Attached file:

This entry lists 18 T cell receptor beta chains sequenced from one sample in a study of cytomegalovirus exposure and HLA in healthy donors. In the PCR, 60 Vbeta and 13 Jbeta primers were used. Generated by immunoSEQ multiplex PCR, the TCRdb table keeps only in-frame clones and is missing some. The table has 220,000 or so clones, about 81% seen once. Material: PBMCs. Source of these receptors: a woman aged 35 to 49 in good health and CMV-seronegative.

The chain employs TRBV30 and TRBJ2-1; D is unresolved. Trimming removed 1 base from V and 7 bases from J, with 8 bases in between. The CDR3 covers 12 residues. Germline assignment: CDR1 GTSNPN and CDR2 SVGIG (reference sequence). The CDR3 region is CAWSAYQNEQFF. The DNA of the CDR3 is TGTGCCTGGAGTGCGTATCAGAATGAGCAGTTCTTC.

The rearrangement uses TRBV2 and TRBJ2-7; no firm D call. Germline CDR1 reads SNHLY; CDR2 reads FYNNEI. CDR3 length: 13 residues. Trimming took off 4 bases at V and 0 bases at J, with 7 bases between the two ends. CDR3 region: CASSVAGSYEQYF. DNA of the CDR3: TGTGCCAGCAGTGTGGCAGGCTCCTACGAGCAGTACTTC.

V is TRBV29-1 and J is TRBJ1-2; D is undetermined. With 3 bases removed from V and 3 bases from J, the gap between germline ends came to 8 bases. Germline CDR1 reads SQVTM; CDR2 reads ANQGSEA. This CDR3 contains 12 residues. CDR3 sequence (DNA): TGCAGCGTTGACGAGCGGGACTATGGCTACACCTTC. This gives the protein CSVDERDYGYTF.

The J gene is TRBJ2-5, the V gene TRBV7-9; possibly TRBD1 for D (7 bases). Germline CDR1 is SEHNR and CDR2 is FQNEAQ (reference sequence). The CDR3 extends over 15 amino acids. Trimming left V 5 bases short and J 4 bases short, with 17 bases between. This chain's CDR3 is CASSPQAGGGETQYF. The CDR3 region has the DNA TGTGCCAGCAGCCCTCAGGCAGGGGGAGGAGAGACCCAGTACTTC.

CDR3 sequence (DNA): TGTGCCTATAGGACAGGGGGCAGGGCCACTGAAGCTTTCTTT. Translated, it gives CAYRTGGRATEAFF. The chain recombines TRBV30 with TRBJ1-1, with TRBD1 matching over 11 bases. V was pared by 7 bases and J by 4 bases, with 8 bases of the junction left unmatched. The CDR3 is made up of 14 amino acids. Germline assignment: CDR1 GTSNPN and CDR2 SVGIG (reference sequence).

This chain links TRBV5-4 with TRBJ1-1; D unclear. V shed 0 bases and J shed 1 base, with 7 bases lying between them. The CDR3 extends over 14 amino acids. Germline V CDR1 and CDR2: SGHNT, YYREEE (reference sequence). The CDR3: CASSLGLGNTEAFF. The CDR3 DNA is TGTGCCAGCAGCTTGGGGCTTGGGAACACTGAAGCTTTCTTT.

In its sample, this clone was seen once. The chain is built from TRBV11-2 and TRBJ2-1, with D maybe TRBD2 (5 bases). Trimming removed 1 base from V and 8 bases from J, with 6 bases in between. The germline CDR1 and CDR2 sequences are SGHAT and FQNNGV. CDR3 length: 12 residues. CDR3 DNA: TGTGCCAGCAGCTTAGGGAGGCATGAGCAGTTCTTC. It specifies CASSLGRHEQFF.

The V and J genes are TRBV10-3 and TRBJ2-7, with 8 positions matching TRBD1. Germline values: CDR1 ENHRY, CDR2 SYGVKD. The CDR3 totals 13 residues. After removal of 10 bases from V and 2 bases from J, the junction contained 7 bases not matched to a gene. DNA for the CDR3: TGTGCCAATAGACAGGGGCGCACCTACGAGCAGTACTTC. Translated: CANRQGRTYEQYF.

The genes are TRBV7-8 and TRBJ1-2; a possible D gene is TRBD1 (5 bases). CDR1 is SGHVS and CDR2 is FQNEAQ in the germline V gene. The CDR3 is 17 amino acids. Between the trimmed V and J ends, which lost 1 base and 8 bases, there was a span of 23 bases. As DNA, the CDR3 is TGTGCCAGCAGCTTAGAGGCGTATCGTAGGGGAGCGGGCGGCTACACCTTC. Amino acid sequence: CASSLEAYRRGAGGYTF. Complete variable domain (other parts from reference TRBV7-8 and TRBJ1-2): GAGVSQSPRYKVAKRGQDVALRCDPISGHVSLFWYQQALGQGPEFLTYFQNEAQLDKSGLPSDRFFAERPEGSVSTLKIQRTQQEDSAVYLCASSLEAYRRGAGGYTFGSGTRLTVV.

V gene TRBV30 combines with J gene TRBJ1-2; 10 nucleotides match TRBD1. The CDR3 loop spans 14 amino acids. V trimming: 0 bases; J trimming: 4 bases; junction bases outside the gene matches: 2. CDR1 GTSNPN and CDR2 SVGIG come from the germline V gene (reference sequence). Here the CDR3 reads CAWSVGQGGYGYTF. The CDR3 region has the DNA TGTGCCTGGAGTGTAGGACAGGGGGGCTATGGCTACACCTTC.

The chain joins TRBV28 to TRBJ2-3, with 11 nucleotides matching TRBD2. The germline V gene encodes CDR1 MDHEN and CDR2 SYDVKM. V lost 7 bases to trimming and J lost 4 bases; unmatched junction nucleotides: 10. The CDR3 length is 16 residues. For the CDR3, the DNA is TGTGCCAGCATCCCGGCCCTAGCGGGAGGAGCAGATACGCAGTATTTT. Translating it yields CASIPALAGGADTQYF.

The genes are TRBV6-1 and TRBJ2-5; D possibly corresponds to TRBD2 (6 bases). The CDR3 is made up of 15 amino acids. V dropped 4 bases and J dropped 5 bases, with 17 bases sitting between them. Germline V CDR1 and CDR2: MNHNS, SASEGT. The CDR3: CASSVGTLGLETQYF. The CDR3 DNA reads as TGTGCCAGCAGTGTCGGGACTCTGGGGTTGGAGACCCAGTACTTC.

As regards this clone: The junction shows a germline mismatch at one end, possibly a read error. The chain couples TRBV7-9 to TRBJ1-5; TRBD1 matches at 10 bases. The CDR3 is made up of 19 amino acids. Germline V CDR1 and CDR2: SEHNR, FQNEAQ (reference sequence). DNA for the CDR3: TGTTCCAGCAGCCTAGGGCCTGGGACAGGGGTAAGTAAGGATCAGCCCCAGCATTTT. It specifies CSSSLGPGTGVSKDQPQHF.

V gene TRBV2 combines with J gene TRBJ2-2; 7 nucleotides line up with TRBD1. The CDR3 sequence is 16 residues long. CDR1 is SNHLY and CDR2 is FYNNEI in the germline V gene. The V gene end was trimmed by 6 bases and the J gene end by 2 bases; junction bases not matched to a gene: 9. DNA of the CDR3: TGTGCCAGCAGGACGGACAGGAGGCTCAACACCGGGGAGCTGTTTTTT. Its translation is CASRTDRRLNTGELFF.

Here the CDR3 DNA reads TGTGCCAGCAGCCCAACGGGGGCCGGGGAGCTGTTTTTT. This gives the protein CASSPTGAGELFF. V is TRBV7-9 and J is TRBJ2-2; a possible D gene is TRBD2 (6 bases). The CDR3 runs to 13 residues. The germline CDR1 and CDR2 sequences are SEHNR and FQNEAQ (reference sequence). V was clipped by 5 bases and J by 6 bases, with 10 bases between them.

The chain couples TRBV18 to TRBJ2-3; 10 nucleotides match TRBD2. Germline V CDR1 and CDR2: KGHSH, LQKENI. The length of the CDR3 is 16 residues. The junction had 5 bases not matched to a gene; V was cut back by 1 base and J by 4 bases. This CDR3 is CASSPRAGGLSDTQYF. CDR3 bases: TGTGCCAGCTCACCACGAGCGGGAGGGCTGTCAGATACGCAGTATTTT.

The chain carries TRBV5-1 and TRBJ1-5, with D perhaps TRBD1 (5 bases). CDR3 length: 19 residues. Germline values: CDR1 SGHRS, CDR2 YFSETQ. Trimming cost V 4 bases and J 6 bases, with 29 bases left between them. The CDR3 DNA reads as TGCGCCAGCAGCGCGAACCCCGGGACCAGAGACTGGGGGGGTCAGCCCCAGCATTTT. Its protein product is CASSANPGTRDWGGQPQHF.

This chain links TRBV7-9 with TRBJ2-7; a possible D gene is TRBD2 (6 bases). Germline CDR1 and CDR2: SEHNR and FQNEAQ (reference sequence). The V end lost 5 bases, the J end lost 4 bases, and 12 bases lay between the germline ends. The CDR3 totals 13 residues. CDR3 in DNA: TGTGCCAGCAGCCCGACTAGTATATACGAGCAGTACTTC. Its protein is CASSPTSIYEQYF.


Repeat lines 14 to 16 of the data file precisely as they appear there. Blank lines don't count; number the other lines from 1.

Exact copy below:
As regards this clone: The junction shows a germline mismatch at one end, possibly a read error. The chain couples TRBV7-9 to TRBJ1-5; TRBD1 matches at 10 bases. The CDR3 is made up of 19 amino acids. Germline V CDR1 and CDR2: SEHNR, FQNEAQ (reference sequence). DNA for the CDR3: TGTTCCAGCAGCCTAGGGCCTGGGACAGGGGTAAGTAAGGATCAGCCCCAGCATTTT. It specifies CSSSLGPGTGVSKDQPQHF.

V gene TRBV2 combines with J gene TRBJ2-2; 7 nucleotides line up with TRBD1. The CDR3 sequence is 16 residues long. CDR1 is SNHLY and CDR2 is FYNNEI in the germline V gene. The V gene end was trimmed by 6 bases and the J gene end by 2 bases; junction bases not matched to a gene: 9. DNA of the CDR3: TGTGCCAGCAGGACGGACAGGAGGCTCAACACCGGGGAGCTGTTTTTT. Its translation is CASRTDRRLNTGELFF.

Here the CDR3 DNA reads TGTGCCAGCAGCCCAACGGGGGCCGGGGAGCTGTTTTTT. This gives the protein CASSPTGAGELFF. V is TRBV7-9 and J is TRBJ2-2; a possible D gene is TRBD2 (6 bases). The CDR3 runs to 13 residues. The germline CDR1 and CDR2 sequences are SEHNR and FQNEAQ (reference sequence). V was clipped by 5 bases and J by 6 bases, with 10 bases between them.